Flynn was raised on Avon; he lives in the swamps with the rebels (the Fianna). They're trying to usurp the military on Avon as they believe that someone is preventing the planet from terraforming at the rate it's supposed to. Flynn is the brother of the leader who last led the uprising; his sister. The Fianna look to Flynn to lead them in their next uprising, but Flynn would rather seek peace through conversation so he can better the lives of his people.

One night Lee is at the bar trying to enjoy a drink and not think about the war. She spots a young guy in military garb enter and she starts analyzing him, figuring he's a new recruit. When he doesn't act like a new recruit, she gets suspicious. The guy gets a little flirty with her before subtlety pulling a gun on her and kidnapping her in public. He whisks her off to the swamps. One guess who her kidnapper is....SURPRISE! IT'S FLYNN!

The story kicks off with a bang and doesn't drag hardly anywhere. The story seems to be very high strung at all times (like most rebellion situations I suppose) and seems very undaunted by everything it accomplishes.

The only thing that kind of irked me about this book, is they tied Traver and Lilac in from the first book in a way that I still have trouble being okay with.

Other than that, it was just a bit of a dense read. It was very methodical to show all the details it could about a situation (which was cool) but at the same time I got annoyed about hearing how the clouds on Avon never cleared and the weather was always wet. I suppose the more mundane details got really repetitive (like anytime they went into the swamp, 'These swamps are so damp and wet', 'I wish I could use the pole sticks to guide the boat because driving through swamps is hard', etc). I understand that was the constant conditions that the characters were dealing with but I feel a little brow beat with the setting.

It was good that the narrators were different enough that I could tell who was who even if I skipped the chapter title.

All in all, I'm going to be picking up the third book in the series.

Happy reading!

Wednesday, July 16, 2014

Atlantia

Atlantia by Ally Condie

Disclaimer: I read the advanced reader's copy (ARC) of this book; this book will be released on October 28, 2014. Undoubtedly, there will be minor changes between the version I read and the published version. I picked up the ARC at the 2014 ALA Conference.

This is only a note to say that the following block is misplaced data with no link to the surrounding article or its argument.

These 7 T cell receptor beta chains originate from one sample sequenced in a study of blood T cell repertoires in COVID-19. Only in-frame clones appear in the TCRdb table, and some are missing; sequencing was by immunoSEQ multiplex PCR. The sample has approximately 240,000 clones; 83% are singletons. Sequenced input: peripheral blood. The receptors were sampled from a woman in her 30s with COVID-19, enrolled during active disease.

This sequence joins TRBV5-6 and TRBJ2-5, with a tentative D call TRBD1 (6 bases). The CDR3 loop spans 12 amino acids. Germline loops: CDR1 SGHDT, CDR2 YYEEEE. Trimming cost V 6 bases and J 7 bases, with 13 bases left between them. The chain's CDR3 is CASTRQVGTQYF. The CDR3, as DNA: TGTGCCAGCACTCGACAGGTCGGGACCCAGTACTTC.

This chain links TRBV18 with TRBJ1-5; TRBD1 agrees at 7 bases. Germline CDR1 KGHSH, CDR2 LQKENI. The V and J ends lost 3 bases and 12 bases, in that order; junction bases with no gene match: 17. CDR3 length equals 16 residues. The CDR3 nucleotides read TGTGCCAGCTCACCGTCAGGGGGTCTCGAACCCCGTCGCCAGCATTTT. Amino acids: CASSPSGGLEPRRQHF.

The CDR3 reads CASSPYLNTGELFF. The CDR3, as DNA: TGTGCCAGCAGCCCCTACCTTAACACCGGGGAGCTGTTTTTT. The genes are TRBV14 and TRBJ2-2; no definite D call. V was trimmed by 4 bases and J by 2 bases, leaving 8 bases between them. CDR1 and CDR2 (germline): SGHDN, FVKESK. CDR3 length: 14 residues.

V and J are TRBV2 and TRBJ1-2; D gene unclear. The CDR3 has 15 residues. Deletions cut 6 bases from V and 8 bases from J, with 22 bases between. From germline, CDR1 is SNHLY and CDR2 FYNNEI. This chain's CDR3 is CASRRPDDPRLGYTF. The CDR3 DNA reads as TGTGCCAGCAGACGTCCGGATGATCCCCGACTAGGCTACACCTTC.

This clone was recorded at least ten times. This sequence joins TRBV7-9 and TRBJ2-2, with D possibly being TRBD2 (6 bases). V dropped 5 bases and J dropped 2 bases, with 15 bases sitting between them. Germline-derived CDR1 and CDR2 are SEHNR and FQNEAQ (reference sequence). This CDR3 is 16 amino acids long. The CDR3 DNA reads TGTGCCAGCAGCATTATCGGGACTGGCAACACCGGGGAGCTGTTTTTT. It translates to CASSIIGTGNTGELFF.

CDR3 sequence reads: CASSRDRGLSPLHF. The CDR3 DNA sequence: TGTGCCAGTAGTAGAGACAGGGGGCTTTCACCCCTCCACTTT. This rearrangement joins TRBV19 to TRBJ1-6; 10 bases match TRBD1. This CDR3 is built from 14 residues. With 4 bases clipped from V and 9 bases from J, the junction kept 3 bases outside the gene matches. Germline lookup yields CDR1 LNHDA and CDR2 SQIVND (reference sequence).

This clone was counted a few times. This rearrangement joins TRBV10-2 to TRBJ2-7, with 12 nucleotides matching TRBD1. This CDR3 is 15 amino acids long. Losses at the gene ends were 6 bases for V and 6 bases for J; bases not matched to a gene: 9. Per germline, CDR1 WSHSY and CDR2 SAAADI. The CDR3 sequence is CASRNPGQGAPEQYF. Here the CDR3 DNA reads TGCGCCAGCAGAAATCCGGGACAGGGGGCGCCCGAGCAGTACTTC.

I recently read Ally Condie's other series (Matched, Crossed, and Reached) which kind of swayed me to pick up her book, Atlantia, but that might have been a mistake...

I was waiting in line to get the book signed by Ally Condie (which was pretty dang cool) and I kept hearing people say, "It's not about mermaids!" I grimaced, shrugged, and still waited in line to get my book signed anyways. I find it bizarre that a book would be titled Atlantia and have nothing to do with mermaids.

I digress.

An amazon summary, "“Utterly captivating. A heroine unlike any I’d met before, a setting I’d never glimpsed, a story I’d never imagined. Atlantia is fresh, wild, and engrossing. I love Ally Condie.” —Shannon Hale, award-winning, bestselling author of Austenland and Dangerous

Can you hear Atlantia breathing?


For as long as she can remember, Rio has dreamed of the sand and sky Above—of life beyond her underwater city of Atlantia. But in a single moment, all Rio’s hopes for the future are shattered when her twin sister, Bay, makes an unexpected choice, stranding Rio Below. Alone, ripped away from the last person who knew Rio’s true self—and the powerful siren voice she has long silenced—she has nothing left to lose.


Guided by a dangerous and unlikely mentor, Rio formulates a plan that leads to increasingly treacherous questions about her mother’s death, her own destiny, and the corrupted system constructed to govern the Divide between land and sea. Her life and her city depend on Rio to listen to the voices of the past and to speak long-hidden truths." AMAZON LINK OF JUSTICE

Atlantia focuses on an underwater city (Atlantia!) that was created because the air on the surface world got SUPER polluted, people were dying, so they built an underwater city to escape air pollution. Also to mine minerals and stuff I suppose.

Then Atlantia has a bunch of rules that will help them maintain life underwater, sanity, and the pursuit of the three miracles.

There are phenomenons referred to as 'The Three Miracles' for no apparent reason. They're not defined by anything, the people seem to just point fingers at something SUPER weird and go, "Look, A MIRACLE".

First miracle: The Sirens. Some people who live in Atlantia start developing these crazy voices that enables them to manipulate people....and sometimes objects. Did I mention this was a weird hybrid between science fiction and fantasy? The book really really wants to have science, but whenever science can't explain things, BAM; MAGIC (or unexplained, MIRACLE?!?!).

...so the sirens are usually carted off at an early age for the gains of the council that runs Atlantia, but mostly to keep them out of the population and making sure they don't make people do stupid things.